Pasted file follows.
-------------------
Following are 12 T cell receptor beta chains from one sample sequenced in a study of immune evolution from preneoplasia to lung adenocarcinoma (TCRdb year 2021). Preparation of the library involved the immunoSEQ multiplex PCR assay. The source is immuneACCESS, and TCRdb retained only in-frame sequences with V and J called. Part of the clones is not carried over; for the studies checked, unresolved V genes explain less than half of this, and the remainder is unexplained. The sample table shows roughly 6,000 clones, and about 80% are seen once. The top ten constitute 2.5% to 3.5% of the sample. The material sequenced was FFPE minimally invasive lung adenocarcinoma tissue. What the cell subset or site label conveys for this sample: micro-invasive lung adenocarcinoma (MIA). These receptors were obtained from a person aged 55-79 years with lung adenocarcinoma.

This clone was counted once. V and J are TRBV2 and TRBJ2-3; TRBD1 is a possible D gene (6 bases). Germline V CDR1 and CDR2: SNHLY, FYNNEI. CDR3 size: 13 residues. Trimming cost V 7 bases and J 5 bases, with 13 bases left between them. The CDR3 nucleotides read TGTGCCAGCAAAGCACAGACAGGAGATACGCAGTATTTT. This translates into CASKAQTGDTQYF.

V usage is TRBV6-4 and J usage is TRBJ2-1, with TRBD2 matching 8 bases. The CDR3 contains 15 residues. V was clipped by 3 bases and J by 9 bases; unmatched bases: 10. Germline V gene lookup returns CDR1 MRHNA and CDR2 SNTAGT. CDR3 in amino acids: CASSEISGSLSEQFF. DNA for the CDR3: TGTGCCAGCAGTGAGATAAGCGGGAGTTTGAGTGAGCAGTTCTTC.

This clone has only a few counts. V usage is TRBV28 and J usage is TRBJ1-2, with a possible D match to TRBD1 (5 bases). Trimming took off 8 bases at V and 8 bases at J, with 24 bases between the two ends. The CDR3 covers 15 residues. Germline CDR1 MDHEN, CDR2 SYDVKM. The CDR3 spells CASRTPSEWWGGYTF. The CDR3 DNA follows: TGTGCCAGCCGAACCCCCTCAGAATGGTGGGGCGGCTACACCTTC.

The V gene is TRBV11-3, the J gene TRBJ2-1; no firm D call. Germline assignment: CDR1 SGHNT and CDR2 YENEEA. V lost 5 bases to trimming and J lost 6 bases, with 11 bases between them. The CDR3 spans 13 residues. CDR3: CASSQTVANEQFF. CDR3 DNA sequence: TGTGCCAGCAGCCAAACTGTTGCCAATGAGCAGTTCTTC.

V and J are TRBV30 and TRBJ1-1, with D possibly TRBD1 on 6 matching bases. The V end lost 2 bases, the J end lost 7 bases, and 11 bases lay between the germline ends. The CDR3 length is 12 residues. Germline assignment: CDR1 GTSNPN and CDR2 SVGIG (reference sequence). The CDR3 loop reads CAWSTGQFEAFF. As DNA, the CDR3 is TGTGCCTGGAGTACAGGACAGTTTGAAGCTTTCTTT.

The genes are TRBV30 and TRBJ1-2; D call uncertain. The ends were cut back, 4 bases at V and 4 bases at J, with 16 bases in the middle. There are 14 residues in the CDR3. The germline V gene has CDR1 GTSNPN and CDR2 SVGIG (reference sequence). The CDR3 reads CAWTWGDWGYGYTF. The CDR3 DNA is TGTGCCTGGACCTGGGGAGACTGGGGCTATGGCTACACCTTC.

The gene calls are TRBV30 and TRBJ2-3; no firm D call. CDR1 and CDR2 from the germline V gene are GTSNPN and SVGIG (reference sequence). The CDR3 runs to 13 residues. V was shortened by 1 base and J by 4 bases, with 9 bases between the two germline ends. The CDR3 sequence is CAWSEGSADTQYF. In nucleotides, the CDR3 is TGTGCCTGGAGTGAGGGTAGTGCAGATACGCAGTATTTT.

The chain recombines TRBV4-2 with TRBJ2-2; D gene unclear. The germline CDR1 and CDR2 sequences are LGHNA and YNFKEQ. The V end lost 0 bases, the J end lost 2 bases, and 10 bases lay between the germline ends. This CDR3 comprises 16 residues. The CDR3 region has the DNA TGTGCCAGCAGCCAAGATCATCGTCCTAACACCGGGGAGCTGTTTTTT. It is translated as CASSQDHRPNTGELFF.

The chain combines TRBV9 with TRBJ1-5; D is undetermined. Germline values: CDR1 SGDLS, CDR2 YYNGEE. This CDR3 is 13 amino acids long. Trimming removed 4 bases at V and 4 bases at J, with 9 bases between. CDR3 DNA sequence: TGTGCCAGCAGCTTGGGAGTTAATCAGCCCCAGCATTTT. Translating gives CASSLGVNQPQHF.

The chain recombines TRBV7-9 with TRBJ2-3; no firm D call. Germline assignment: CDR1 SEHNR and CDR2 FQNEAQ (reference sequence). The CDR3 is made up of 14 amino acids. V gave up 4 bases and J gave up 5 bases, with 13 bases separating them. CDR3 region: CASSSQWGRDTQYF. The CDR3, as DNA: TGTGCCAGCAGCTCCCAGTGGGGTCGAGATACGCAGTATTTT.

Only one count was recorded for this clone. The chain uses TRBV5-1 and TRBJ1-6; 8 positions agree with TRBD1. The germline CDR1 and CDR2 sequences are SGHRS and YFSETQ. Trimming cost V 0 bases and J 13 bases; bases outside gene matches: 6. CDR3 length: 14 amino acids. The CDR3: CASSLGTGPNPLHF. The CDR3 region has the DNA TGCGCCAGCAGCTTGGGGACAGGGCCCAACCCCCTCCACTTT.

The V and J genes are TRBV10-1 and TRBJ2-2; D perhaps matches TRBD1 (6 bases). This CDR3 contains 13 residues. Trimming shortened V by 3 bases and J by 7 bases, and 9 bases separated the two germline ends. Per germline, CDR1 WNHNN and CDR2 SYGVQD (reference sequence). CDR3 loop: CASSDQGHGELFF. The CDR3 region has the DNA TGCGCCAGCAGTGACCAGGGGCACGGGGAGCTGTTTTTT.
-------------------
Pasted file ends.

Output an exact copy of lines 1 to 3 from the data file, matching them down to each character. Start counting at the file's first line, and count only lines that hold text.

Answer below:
Following are 12 T cell receptor beta chains from one sample sequenced in a study of immune evolution from preneoplasia to lung adenocarcinoma (TCRdb year 2021). Preparation of the library involved the immunoSEQ multiplex PCR assay. The source is immuneACCESS, and TCRdb retained only in-frame sequences with V and J called. Part of the clones is not carried over; for the studies checked, unresolved V genes explain less than half of this, and the remainder is unexplained. The sample table shows roughly 6,000 clones, and about 80% are seen once. The top ten constitute 2.5% to 3.5% of the sample. The material sequenced was FFPE minimally invasive lung adenocarcinoma tissue. What the cell subset or site label conveys for this sample: micro-invasive lung adenocarcinoma (MIA). These receptors were obtained from a person aged 55-79 years with lung adenocarcinoma.

This clone was counted once. V and J are TRBV2 and TRBJ2-3; TRBD1 is a possible D gene (6 bases). Germline V CDR1 and CDR2: SNHLY, FYNNEI. CDR3 size: 13 residues. Trimming cost V 7 bases and J 5 bases, with 13 bases left between them. The CDR3 nucleotides read TGTGCCAGCAAAGCACAGACAGGAGATACGCAGTATTTT. This translates into CASKAQTGDTQYF.

V usage is TRBV6-4 and J usage is TRBJ2-1, with TRBD2 matching 8 bases. The CDR3 contains 15 residues. V was clipped by 3 bases and J by 9 bases; unmatched bases: 10. Germline V gene lookup returns CDR1 MRHNA and CDR2 SNTAGT. CDR3 in amino acids: CASSEISGSLSEQFF. DNA for the CDR3: TGTGCCAGCAGTGAGATAAGCGGGAGTTTGAGTGAGCAGTTCTTC.